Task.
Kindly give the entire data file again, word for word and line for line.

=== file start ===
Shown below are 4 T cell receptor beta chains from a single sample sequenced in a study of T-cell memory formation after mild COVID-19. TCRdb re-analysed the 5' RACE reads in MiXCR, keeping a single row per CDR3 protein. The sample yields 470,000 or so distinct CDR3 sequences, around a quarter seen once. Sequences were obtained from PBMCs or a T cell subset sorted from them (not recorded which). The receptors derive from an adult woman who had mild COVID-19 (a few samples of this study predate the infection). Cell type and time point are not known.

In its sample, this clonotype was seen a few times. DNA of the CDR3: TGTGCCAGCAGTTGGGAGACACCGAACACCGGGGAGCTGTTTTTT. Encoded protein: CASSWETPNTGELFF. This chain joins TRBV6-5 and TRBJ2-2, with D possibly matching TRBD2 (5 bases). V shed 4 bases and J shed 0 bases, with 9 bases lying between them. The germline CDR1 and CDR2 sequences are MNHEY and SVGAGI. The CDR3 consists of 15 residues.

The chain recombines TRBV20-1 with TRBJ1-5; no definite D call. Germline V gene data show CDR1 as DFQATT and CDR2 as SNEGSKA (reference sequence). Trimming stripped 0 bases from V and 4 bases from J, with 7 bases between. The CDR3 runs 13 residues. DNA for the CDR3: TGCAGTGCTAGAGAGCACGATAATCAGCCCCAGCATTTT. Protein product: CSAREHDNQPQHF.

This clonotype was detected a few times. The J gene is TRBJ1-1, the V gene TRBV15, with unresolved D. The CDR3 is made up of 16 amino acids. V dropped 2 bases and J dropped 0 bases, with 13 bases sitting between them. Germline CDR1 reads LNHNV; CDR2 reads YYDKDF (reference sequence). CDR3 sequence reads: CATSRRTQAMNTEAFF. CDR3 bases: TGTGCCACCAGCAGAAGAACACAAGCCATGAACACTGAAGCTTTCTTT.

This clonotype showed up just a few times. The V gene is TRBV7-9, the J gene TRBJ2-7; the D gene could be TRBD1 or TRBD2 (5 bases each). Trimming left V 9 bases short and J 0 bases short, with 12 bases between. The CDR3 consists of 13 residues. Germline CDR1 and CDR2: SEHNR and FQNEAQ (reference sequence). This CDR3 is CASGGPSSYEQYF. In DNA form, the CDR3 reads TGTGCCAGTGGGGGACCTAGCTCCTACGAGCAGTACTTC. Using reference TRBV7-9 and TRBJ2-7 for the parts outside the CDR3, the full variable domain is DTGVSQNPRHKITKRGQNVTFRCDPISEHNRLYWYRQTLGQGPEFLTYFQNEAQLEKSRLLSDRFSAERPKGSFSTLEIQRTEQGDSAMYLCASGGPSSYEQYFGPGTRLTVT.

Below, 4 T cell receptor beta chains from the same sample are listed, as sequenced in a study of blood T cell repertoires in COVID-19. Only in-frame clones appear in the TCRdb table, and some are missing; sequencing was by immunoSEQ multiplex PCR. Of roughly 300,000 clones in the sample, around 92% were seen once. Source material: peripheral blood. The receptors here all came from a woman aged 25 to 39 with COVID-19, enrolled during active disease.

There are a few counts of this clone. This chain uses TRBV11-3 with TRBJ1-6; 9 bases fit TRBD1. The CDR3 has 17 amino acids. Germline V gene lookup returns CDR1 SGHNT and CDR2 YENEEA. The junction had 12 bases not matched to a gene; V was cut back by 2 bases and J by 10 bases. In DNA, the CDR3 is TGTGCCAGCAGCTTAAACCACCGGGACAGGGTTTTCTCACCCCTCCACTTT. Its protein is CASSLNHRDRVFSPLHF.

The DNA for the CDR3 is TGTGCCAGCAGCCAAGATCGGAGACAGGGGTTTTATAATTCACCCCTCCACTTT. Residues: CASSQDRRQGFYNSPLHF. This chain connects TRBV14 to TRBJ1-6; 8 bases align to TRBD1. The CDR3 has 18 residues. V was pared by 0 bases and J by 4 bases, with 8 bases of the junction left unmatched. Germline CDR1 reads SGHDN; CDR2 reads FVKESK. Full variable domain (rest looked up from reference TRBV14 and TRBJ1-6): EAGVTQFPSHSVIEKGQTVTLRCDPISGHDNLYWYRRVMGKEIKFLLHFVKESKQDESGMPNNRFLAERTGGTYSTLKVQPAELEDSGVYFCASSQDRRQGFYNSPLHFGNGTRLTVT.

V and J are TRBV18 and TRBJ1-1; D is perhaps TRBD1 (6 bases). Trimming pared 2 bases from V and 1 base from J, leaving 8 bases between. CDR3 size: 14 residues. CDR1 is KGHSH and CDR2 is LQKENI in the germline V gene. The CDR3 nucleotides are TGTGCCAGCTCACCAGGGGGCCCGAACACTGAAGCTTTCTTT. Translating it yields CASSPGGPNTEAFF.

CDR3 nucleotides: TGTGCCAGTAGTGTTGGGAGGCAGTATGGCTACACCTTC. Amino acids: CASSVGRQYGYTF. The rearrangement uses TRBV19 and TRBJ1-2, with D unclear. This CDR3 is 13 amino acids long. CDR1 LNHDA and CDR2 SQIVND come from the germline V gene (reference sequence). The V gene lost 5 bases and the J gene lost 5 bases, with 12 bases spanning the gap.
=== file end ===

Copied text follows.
Shown below are 4 T cell receptor beta chains from a single sample sequenced in a study of T-cell memory formation after mild COVID-19. TCRdb re-analysed the 5' RACE reads in MiXCR, keeping a single row per CDR3 protein. The sample yields 470,000 or so distinct CDR3 sequences, around a quarter seen once. Sequences were obtained from PBMCs or a T cell subset sorted from them (not recorded which). The receptors derive from an adult woman who had mild COVID-19 (a few samples of this study predate the infection). Cell type and time point are not known.

In its sample, this clonotype was seen a few times. DNA of the CDR3: TGTGCCAGCAGTTGGGAGACACCGAACACCGGGGAGCTGTTTTTT. Encoded protein: CASSWETPNTGELFF. This chain joins TRBV6-5 and TRBJ2-2, with D possibly matching TRBD2 (5 bases). V shed 4 bases and J shed 0 bases, with 9 bases lying between them. The germline CDR1 and CDR2 sequences are MNHEY and SVGAGI. The CDR3 consists of 15 residues.

The chain recombines TRBV20-1 with TRBJ1-5; no definite D call. Germline V gene data show CDR1 as DFQATT and CDR2 as SNEGSKA (reference sequence). Trimming stripped 0 bases from V and 4 bases from J, with 7 bases between. The CDR3 runs 13 residues. DNA for the CDR3: TGCAGTGCTAGAGAGCACGATAATCAGCCCCAGCATTTT. Protein product: CSAREHDNQPQHF.

This clonotype was detected a few times. The J gene is TRBJ1-1, the V gene TRBV15, with unresolved D. The CDR3 is made up of 16 amino acids. V dropped 2 bases and J dropped 0 bases, with 13 bases sitting between them. Germline CDR1 reads LNHNV; CDR2 reads YYDKDF (reference sequence). CDR3 sequence reads: CATSRRTQAMNTEAFF. CDR3 bases: TGTGCCACCAGCAGAAGAACACAAGCCATGAACACTGAAGCTTTCTTT.

This clonotype showed up just a few times. The V gene is TRBV7-9, the J gene TRBJ2-7; the D gene could be TRBD1 or TRBD2 (5 bases each). Trimming left V 9 bases short and J 0 bases short, with 12 bases between. The CDR3 consists of 13 residues. Germline CDR1 and CDR2: SEHNR and FQNEAQ (reference sequence). This CDR3 is CASGGPSSYEQYF. In DNA form, the CDR3 reads TGTGCCAGTGGGGGACCTAGCTCCTACGAGCAGTACTTC. Using reference TRBV7-9 and TRBJ2-7 for the parts outside the CDR3, the full variable domain is DTGVSQNPRHKITKRGQNVTFRCDPISEHNRLYWYRQTLGQGPEFLTYFQNEAQLEKSRLLSDRFSAERPKGSFSTLEIQRTEQGDSAMYLCASGGPSSYEQYFGPGTRLTVT.

Below, 4 T cell receptor beta chains from the same sample are listed, as sequenced in a study of blood T cell repertoires in COVID-19. Only in-frame clones appear in the TCRdb table, and some are missing; sequencing was by immunoSEQ multiplex PCR. Of roughly 300,000 clones in the sample, around 92% were seen once. Source material: peripheral blood. The receptors here all came from a woman aged 25 to 39 with COVID-19, enrolled during active disease.

There are a few counts of this clone. This chain uses TRBV11-3 with TRBJ1-6; 9 bases fit TRBD1. The CDR3 has 17 amino acids. Germline V gene lookup returns CDR1 SGHNT and CDR2 YENEEA. The junction had 12 bases not matched to a gene; V was cut back by 2 bases and J by 10 bases. In DNA, the CDR3 is TGTGCCAGCAGCTTAAACCACCGGGACAGGGTTTTCTCACCCCTCCACTTT. Its protein is CASSLNHRDRVFSPLHF.

The DNA for the CDR3 is TGTGCCAGCAGCCAAGATCGGAGACAGGGGTTTTATAATTCACCCCTCCACTTT. Residues: CASSQDRRQGFYNSPLHF. This chain connects TRBV14 to TRBJ1-6; 8 bases align to TRBD1. The CDR3 has 18 residues. V was pared by 0 bases and J by 4 bases, with 8 bases of the junction left unmatched. Germline CDR1 reads SGHDN; CDR2 reads FVKESK. Full variable domain (rest looked up from reference TRBV14 and TRBJ1-6): EAGVTQFPSHSVIEKGQTVTLRCDPISGHDNLYWYRRVMGKEIKFLLHFVKESKQDESGMPNNRFLAERTGGTYSTLKVQPAELEDSGVYFCASSQDRRQGFYNSPLHFGNGTRLTVT.

V and J are TRBV18 and TRBJ1-1; D is perhaps TRBD1 (6 bases). Trimming pared 2 bases from V and 1 base from J, leaving 8 bases between. CDR3 size: 14 residues. CDR1 is KGHSH and CDR2 is LQKENI in the germline V gene. The CDR3 nucleotides are TGTGCCAGCTCACCAGGGGGCCCGAACACTGAAGCTTTCTTT. Translating it yields CASSPGGPNTEAFF.

CDR3 nucleotides: TGTGCCAGTAGTGTTGGGAGGCAGTATGGCTACACCTTC. Amino acids: CASSVGRQYGYTF. The rearrangement uses TRBV19 and TRBJ1-2, with D unclear. This CDR3 is 13 amino acids long. CDR1 LNHDA and CDR2 SQIVND come from the germline V gene (reference sequence). The V gene lost 5 bases and the J gene lost 5 bases, with 12 bases spanning the gap.